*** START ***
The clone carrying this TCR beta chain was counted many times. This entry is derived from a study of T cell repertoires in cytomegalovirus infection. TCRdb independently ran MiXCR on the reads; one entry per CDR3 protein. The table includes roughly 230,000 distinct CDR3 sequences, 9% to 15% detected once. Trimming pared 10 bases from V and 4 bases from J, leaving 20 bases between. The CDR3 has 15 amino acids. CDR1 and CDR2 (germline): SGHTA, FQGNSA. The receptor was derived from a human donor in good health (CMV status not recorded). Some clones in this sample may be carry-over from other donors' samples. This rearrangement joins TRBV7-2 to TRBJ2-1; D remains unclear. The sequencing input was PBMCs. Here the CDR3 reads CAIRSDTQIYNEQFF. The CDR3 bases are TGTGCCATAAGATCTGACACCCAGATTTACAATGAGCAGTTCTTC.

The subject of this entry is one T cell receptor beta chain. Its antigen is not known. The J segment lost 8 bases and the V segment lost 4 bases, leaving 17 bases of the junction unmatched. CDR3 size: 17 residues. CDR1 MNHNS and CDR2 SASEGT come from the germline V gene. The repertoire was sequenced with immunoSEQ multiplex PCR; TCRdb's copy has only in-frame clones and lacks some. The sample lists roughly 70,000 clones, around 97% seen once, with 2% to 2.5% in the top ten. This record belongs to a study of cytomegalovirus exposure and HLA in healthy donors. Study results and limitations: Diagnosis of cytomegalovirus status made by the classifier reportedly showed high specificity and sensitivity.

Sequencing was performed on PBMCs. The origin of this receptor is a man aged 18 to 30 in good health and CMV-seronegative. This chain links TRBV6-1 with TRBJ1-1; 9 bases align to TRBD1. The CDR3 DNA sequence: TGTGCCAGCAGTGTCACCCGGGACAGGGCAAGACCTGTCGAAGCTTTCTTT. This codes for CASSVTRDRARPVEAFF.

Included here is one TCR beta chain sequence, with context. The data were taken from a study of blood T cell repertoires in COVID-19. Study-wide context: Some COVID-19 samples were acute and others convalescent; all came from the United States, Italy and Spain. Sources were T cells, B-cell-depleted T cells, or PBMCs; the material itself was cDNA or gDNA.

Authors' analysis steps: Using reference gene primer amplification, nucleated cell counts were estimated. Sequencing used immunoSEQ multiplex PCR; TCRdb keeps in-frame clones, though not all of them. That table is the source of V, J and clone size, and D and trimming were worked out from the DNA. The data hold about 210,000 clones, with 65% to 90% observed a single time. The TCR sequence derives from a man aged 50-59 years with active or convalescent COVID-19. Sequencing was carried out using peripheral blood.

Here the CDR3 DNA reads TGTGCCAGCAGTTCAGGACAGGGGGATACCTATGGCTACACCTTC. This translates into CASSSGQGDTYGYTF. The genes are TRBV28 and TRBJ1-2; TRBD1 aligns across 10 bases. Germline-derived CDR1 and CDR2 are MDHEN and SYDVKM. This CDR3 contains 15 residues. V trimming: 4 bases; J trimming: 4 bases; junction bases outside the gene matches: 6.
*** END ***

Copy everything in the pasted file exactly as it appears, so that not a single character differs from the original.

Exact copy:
The clone carrying this TCR beta chain was counted many times. This entry is derived from a study of T cell repertoires in cytomegalovirus infection. TCRdb independently ran MiXCR on the reads; one entry per CDR3 protein. The table includes roughly 230,000 distinct CDR3 sequences, 9% to 15% detected once. Trimming pared 10 bases from V and 4 bases from J, leaving 20 bases between. The CDR3 has 15 amino acids. CDR1 and CDR2 (germline): SGHTA, FQGNSA. The receptor was derived from a human donor in good health (CMV status not recorded). Some clones in this sample may be carry-over from other donors' samples. This rearrangement joins TRBV7-2 to TRBJ2-1; D remains unclear. The sequencing input was PBMCs. Here the CDR3 reads CAIRSDTQIYNEQFF. The CDR3 bases are TGTGCCATAAGATCTGACACCCAGATTTACAATGAGCAGTTCTTC.

The subject of this entry is one T cell receptor beta chain. Its antigen is not known. The J segment lost 8 bases and the V segment lost 4 bases, leaving 17 bases of the junction unmatched. CDR3 size: 17 residues. CDR1 MNHNS and CDR2 SASEGT come from the germline V gene. The repertoire was sequenced with immunoSEQ multiplex PCR; TCRdb's copy has only in-frame clones and lacks some. The sample lists roughly 70,000 clones, around 97% seen once, with 2% to 2.5% in the top ten. This record belongs to a study of cytomegalovirus exposure and HLA in healthy donors. Study results and limitations: Diagnosis of cytomegalovirus status made by the classifier reportedly showed high specificity and sensitivity.

Sequencing was performed on PBMCs. The origin of this receptor is a man aged 18 to 30 in good health and CMV-seronegative. This chain links TRBV6-1 with TRBJ1-1; 9 bases align to TRBD1. The CDR3 DNA sequence: TGTGCCAGCAGTGTCACCCGGGACAGGGCAAGACCTGTCGAAGCTTTCTTT. This codes for CASSVTRDRARPVEAFF.

Included here is one TCR beta chain sequence, with context. The data were taken from a study of blood T cell repertoires in COVID-19. Study-wide context: Some COVID-19 samples were acute and others convalescent; all came from the United States, Italy and Spain. Sources were T cells, B-cell-depleted T cells, or PBMCs; the material itself was cDNA or gDNA.

Authors' analysis steps: Using reference gene primer amplification, nucleated cell counts were estimated. Sequencing used immunoSEQ multiplex PCR; TCRdb keeps in-frame clones, though not all of them. That table is the source of V, J and clone size, and D and trimming were worked out from the DNA. The data hold about 210,000 clones, with 65% to 90% observed a single time. The TCR sequence derives from a man aged 50-59 years with active or convalescent COVID-19. Sequencing was carried out using peripheral blood.

Here the CDR3 DNA reads TGTGCCAGCAGTTCAGGACAGGGGGATACCTATGGCTACACCTTC. This translates into CASSSGQGDTYGYTF. The genes are TRBV28 and TRBJ1-2; TRBD1 aligns across 10 bases. Germline-derived CDR1 and CDR2 are MDHEN and SYDVKM. This CDR3 contains 15 residues. V trimming: 4 bases; J trimming: 4 bases; junction bases outside the gene matches: 6.